The Art of Assessment: How to Review Anything by Magdalena Ball makes quite a promise in its title, and Ball proves true to her word.
Employing her considerable experience as a reviewer and radio host through The Compulsive Reader, the author takes us through the qualities necessary in a professional reviewer, finding the products to assess, writing our findings in a clear, thoughtful, and substantiated way, honing our skills, and getting our reviews published—whether we are starting out or breaking into the professional leagues.
Ball gives advice for reviewing books (including sections on poetry, biography, children’s, how-to and academic works), concerts, CDs, film/video, restaurants and other products (including a section on mystery shopping). There are also sample reviews with sidebars; an ample section on interviewing authors to add depth to reviews; and two chapters delineating where we can get paid. (My favorite chapter was “Expert Opinion: Interviews with Successful Reviewers”.)
I can’t confirm that The Art of Assessment is a “complete guide to writing and publishing reviews of anything” (as the preface states) without having read other books on the subject for comparison, but this book has assisted me with my first music review, documentary review, and in forming better book reviews. It reminded me of the “heart” of what I do and why, and while I have not yet read the books the author recommends for reviewers, I consider this one my bible. (There are no sections for travel reviews, or on the organization required to be a reviewer, but in a recent interview Ball shares many resources for these areas.)
The paperback is excellent as a reference to quickly find various resources and tips, and the sidebars are useful. The Kindle version is also worth purchasing, as the convenience of always having the book to hand, and making use of the Bookmarks and Notes feature of the Kindle, will allow one to find specific points of interest, but the sidebars are not as well defined.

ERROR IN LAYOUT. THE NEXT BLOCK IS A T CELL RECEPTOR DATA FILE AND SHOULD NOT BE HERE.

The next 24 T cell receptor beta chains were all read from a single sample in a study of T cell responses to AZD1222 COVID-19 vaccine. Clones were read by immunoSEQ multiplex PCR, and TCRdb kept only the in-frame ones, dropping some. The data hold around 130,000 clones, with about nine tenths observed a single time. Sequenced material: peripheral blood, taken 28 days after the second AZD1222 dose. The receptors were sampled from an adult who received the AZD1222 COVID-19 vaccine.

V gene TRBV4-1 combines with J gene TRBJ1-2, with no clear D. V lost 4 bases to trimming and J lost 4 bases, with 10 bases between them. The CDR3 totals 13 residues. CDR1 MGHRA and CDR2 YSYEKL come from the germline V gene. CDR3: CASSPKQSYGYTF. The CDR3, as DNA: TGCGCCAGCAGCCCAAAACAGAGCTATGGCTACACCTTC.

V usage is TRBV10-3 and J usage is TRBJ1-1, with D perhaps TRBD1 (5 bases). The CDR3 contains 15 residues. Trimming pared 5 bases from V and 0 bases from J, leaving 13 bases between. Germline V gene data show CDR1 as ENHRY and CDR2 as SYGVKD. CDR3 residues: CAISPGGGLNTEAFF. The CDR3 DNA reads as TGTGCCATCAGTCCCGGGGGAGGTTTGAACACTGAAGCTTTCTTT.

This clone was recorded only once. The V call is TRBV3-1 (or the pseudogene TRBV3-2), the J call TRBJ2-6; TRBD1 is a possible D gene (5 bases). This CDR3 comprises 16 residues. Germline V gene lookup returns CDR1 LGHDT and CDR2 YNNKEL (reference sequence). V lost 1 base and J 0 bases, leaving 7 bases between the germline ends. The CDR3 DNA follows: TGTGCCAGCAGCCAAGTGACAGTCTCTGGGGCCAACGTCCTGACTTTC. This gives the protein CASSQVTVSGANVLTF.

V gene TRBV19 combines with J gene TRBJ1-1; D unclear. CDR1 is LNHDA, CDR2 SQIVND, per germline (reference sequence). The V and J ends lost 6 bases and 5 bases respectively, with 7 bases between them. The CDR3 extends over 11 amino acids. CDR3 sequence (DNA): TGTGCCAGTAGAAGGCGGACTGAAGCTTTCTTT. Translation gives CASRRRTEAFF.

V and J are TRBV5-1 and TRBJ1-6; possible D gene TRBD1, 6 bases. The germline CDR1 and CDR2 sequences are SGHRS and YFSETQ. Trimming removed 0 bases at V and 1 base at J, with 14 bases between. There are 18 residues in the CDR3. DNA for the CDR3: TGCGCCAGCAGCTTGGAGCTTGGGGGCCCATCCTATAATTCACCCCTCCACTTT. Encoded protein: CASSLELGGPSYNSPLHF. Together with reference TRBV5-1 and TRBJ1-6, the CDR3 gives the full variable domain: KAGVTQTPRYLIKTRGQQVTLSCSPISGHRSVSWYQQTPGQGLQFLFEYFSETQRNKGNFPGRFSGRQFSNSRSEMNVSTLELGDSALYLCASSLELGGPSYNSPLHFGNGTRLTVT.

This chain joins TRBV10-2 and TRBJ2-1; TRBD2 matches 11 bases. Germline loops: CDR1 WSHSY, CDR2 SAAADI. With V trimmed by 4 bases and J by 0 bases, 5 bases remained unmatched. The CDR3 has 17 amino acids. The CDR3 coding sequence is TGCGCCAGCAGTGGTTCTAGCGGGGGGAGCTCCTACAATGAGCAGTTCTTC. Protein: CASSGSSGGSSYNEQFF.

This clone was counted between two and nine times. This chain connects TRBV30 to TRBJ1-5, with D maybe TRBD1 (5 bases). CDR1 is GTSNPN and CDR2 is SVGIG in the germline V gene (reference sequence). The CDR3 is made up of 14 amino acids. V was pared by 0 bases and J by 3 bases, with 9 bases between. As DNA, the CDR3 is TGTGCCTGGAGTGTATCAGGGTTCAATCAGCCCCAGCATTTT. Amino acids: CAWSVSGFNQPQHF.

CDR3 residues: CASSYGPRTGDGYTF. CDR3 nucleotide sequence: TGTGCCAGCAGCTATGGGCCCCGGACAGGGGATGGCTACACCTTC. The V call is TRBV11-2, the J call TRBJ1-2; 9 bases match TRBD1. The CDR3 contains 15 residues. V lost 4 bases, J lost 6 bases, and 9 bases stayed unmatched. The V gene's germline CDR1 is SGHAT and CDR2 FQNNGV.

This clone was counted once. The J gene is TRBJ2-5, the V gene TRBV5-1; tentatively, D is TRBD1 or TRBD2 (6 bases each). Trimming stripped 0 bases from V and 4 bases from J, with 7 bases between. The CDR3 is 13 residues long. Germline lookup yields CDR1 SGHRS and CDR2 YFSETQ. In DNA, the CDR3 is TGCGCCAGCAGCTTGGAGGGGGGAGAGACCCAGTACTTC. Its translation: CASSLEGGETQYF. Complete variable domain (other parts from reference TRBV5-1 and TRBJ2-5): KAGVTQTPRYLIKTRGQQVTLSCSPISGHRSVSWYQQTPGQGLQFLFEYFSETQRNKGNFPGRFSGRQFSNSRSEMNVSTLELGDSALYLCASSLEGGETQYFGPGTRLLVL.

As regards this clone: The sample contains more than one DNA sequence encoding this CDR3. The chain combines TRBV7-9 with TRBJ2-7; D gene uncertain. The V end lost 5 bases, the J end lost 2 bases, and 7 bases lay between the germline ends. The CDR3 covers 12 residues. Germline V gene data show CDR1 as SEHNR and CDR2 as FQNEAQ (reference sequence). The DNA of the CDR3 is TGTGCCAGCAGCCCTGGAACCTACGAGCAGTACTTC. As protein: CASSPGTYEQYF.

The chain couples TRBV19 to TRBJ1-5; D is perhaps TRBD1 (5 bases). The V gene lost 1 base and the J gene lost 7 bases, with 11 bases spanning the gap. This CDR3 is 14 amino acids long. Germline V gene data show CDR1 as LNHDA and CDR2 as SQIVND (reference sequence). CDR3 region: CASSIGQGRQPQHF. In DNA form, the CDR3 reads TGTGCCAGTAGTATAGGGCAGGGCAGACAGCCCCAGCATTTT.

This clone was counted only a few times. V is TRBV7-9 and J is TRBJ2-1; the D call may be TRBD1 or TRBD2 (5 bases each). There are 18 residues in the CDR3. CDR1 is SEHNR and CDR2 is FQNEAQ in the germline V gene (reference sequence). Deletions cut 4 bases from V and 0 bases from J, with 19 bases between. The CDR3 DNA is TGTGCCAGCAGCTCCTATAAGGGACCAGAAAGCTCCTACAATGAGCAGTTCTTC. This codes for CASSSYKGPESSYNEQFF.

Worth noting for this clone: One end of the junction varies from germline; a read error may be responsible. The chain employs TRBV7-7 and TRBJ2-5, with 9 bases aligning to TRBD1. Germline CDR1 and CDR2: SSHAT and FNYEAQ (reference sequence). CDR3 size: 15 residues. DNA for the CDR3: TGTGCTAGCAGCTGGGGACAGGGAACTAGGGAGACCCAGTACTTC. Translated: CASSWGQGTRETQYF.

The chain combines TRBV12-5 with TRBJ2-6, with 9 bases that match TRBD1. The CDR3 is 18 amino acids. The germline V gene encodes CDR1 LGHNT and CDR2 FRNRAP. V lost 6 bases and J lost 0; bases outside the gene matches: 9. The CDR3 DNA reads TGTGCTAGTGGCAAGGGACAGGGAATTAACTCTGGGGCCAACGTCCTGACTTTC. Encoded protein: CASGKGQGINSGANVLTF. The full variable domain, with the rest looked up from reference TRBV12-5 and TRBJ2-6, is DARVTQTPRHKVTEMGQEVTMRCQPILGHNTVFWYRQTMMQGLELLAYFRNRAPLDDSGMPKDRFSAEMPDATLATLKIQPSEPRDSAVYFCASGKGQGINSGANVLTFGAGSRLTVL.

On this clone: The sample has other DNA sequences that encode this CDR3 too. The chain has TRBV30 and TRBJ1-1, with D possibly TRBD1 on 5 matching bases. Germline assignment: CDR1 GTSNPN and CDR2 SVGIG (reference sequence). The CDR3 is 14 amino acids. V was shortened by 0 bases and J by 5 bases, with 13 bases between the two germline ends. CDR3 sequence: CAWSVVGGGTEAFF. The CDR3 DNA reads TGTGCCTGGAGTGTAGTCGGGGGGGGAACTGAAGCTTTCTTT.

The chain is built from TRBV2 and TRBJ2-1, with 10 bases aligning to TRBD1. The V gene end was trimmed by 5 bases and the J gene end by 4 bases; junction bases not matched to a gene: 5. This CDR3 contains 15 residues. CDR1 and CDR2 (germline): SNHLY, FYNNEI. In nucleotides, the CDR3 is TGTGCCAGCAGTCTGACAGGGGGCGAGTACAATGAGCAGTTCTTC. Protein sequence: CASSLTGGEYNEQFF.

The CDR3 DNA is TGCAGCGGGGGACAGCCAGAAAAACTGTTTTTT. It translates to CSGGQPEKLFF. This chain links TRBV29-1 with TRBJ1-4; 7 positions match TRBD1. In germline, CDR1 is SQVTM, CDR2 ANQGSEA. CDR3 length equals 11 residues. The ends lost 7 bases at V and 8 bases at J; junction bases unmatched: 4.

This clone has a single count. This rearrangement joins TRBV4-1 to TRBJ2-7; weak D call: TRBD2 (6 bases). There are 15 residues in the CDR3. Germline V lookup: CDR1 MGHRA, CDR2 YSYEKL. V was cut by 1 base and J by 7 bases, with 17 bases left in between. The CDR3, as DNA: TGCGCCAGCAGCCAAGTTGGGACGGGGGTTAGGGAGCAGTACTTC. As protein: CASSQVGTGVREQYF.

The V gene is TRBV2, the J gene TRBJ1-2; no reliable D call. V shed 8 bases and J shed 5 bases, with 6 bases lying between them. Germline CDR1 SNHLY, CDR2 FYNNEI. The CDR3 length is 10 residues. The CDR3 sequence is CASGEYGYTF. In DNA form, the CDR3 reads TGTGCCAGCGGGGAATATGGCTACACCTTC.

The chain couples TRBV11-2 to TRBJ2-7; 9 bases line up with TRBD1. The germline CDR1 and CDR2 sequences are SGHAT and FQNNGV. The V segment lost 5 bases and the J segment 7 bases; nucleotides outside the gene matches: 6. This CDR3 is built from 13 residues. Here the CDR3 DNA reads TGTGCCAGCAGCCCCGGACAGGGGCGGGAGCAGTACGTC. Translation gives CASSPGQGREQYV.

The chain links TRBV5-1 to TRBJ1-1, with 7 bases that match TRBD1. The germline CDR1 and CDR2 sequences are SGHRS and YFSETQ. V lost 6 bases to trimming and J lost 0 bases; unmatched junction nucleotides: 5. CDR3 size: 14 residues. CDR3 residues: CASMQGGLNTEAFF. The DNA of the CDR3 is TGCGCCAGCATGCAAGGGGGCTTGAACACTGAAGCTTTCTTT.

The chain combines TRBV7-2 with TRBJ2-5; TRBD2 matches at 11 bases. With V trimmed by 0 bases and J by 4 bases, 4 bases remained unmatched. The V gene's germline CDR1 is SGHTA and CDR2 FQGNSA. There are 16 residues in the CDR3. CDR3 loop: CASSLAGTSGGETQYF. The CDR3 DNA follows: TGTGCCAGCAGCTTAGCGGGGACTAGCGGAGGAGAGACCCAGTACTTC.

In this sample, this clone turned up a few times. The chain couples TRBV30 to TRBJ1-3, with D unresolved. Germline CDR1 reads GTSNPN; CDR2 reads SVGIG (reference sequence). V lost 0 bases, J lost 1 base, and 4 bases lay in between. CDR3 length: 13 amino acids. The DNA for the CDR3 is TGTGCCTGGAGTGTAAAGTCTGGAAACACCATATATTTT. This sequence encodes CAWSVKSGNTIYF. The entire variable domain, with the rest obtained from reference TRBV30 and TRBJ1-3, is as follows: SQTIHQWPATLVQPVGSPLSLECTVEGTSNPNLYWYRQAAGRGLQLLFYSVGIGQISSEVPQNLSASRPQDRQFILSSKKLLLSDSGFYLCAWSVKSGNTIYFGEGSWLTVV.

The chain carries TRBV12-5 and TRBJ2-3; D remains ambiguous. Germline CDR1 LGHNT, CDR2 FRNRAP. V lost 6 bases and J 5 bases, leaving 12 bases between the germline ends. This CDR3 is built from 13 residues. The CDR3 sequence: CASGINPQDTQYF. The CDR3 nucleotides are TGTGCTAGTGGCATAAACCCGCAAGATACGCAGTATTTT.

When I asked Ms. Ball how a good assessment might be considered an art form, she replied: “I think that writing a good assessment is like any kind of writing—there is always an element of art in it—the sense of what works and what doesn’t; the “ear” that a reviewer develops by close, active reading. It’s also a skill, which can be learnt to a certain extent, but the creative element—the building of a new piece of writing; determining the overall approach; the theme of the review, and writing something that does justice to the work itself—is art.”
To that end, we are empowered to discover for ourselves what comes with life practice, and Ball shares what can be taught in short, pithy chapters, often backed with several resources. (These are invaluable as new reviewers are inundated with information online and by social consensus, but rarely armed with knowledge of how useful such information is.)
[The Kindle is $3.99 for a limited time.]